To understand further why you should address high levels of humidity in the crawl space, let’s first look at what humidity is and how a rise in humidity happens. Humidity is what the National Weather Service says we “feel” outside and is formally referred to as absolute humidity. Absolute humidity is the measure (expressed in grams) of the amount of water vapor or moisture present in the air. When more water is present in the air, the absolute humidity is higher. Absolute humidity does not change with the temperature.
Cold air cannot hold as much water as warm air can. So, the higher the temperature, the higher the holding capacity is. When the temperature falls, with no change in the amount of water in the air, the relative humidity rises. As temperature rises, with no change in the amount of water in the air, relative humidity falls.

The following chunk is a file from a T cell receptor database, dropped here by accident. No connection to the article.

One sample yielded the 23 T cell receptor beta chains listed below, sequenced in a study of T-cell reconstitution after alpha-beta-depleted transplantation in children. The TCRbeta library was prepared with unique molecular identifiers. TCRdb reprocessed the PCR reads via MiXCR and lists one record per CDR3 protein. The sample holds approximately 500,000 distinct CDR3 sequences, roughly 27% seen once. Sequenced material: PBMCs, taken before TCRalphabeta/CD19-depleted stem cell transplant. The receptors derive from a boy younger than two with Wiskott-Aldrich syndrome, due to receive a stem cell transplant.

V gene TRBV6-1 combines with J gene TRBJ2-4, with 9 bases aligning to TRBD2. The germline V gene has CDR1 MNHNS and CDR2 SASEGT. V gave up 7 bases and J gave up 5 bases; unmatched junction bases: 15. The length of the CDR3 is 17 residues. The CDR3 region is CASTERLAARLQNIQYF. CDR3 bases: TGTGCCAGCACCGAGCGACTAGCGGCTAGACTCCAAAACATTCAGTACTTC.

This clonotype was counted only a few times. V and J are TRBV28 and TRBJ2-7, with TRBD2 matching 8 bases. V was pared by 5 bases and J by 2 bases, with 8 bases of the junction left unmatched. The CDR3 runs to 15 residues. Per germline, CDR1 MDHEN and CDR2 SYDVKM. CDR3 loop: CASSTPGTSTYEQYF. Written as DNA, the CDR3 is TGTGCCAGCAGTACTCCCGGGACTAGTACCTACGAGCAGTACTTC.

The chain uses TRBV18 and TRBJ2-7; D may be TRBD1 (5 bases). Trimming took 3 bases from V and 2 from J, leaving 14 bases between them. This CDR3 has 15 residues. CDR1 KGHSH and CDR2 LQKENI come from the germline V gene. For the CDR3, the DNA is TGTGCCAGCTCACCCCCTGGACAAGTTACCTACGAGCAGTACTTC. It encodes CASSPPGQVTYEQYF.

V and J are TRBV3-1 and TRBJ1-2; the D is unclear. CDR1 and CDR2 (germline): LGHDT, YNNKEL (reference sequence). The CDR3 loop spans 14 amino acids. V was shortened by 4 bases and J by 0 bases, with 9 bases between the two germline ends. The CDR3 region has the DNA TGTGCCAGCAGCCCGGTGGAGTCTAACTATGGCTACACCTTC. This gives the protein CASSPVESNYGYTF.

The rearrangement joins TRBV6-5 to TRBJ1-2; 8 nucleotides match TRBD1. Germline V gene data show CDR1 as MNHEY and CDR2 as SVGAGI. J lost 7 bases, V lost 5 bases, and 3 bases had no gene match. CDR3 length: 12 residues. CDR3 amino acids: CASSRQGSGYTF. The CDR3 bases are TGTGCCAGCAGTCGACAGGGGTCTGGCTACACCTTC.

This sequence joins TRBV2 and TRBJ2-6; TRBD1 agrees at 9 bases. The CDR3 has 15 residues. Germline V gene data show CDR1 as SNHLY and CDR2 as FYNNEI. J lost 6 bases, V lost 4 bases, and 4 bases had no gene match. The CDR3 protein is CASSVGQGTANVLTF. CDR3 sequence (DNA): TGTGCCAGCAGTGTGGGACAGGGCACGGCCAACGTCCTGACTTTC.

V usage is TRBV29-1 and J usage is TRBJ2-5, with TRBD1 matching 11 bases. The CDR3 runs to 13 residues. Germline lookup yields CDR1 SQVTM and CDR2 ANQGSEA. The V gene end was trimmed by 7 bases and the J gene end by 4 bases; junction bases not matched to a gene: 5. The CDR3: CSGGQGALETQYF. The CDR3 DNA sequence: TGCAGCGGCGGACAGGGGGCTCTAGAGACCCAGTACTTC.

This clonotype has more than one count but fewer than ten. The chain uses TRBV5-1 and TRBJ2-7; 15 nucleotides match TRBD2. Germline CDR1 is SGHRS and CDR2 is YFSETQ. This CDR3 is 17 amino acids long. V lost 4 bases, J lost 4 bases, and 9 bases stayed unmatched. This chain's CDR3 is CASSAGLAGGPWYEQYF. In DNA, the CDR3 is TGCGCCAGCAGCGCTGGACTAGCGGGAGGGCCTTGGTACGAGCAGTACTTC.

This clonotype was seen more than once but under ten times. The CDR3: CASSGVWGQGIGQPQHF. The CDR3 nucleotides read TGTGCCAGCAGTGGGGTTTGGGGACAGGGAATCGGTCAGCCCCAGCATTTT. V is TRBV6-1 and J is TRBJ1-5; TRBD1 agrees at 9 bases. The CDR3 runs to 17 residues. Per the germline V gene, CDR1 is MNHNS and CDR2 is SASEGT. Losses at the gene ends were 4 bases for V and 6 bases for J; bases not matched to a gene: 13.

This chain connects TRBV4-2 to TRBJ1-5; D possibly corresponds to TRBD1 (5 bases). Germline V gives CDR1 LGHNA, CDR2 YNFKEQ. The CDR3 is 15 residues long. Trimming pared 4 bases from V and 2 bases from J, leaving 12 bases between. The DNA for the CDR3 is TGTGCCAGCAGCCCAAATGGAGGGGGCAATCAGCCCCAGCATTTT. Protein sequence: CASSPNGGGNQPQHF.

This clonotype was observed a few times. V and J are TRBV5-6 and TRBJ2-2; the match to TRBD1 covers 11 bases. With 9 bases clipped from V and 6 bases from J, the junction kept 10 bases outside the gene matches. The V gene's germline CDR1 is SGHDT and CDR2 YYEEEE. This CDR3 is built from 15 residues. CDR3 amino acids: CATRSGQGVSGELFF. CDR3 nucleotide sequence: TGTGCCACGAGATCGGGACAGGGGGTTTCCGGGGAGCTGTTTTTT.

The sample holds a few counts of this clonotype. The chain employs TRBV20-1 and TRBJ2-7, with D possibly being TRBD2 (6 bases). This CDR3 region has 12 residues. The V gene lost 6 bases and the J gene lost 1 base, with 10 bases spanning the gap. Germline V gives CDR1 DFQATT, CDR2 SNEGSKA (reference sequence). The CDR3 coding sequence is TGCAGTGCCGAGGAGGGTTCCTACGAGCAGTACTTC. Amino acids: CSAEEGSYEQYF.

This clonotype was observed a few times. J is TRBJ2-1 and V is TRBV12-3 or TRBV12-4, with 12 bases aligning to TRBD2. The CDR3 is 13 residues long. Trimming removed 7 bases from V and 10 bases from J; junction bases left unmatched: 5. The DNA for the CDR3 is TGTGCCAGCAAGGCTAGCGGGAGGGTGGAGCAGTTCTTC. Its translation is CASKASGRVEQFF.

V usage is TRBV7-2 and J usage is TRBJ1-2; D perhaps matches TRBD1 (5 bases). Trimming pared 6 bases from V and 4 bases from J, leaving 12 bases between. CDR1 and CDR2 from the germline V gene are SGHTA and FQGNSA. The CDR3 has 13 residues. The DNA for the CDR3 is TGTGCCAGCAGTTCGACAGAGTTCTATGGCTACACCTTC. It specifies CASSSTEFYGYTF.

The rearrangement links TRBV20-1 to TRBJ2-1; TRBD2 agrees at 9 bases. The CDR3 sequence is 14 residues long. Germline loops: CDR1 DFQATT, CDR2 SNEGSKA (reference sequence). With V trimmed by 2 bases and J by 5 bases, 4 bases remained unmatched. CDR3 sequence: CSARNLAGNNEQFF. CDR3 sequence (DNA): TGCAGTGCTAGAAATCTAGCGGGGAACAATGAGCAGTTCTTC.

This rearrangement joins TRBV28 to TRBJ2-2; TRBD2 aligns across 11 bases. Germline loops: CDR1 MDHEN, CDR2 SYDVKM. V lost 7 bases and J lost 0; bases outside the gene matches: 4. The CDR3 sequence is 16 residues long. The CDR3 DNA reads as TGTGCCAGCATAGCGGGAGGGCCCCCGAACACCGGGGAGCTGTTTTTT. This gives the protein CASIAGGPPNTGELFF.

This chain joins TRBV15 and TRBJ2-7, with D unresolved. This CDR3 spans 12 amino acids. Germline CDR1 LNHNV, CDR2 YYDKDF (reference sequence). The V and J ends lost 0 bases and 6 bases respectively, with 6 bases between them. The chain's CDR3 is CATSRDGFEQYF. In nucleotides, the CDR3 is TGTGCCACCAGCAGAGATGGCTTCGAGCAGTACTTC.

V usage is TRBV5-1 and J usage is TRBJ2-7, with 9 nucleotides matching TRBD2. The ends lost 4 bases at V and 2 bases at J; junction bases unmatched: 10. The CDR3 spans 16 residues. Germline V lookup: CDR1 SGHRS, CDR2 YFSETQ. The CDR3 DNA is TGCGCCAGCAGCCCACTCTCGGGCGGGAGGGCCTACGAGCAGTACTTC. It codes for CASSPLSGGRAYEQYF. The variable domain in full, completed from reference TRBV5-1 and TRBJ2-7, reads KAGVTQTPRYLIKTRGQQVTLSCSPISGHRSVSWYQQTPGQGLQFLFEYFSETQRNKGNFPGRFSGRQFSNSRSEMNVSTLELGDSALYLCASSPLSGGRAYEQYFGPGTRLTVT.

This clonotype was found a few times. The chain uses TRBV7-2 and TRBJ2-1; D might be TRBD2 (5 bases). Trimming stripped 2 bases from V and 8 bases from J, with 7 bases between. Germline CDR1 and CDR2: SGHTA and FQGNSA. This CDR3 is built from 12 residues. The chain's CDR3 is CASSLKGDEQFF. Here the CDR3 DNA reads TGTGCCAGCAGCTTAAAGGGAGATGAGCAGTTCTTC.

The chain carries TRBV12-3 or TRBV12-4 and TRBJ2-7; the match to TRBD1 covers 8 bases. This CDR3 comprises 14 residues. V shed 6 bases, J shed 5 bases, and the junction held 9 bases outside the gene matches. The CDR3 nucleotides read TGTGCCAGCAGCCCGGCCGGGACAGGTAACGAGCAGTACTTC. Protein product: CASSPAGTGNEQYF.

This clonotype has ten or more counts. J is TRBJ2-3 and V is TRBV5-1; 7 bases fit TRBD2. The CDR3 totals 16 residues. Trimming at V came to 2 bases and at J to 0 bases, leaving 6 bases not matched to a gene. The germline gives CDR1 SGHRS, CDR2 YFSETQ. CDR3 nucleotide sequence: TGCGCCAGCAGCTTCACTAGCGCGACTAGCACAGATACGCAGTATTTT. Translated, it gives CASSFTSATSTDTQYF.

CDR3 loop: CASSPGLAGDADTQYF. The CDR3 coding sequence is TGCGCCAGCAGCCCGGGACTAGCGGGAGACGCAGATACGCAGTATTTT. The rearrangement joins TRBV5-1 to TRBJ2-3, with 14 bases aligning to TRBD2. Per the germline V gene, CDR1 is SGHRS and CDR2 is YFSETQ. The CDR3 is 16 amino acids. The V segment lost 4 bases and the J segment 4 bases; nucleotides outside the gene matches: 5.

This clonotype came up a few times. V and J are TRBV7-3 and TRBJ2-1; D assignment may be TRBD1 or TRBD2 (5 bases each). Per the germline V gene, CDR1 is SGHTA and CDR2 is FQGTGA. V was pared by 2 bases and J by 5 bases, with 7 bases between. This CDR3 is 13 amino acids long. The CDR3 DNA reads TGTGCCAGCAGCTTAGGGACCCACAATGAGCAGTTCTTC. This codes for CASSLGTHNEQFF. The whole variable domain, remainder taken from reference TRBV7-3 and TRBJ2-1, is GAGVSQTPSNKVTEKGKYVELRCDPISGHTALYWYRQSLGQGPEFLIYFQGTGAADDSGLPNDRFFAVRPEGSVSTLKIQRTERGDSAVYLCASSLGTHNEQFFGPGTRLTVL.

This article, in conjunction with the average meteorologist, refers to relative humidity—the most common measure of moisture content in the air (noted as a percentage). Relative humidity (RH) is the proportion of water vapor in the air relative to the temperature. National Geographic Encyclopedia explains that a relative humidity of 70% means the air is at 70% of its water-holding capacity. The moisture-holding capacity of the air depends on its temperature.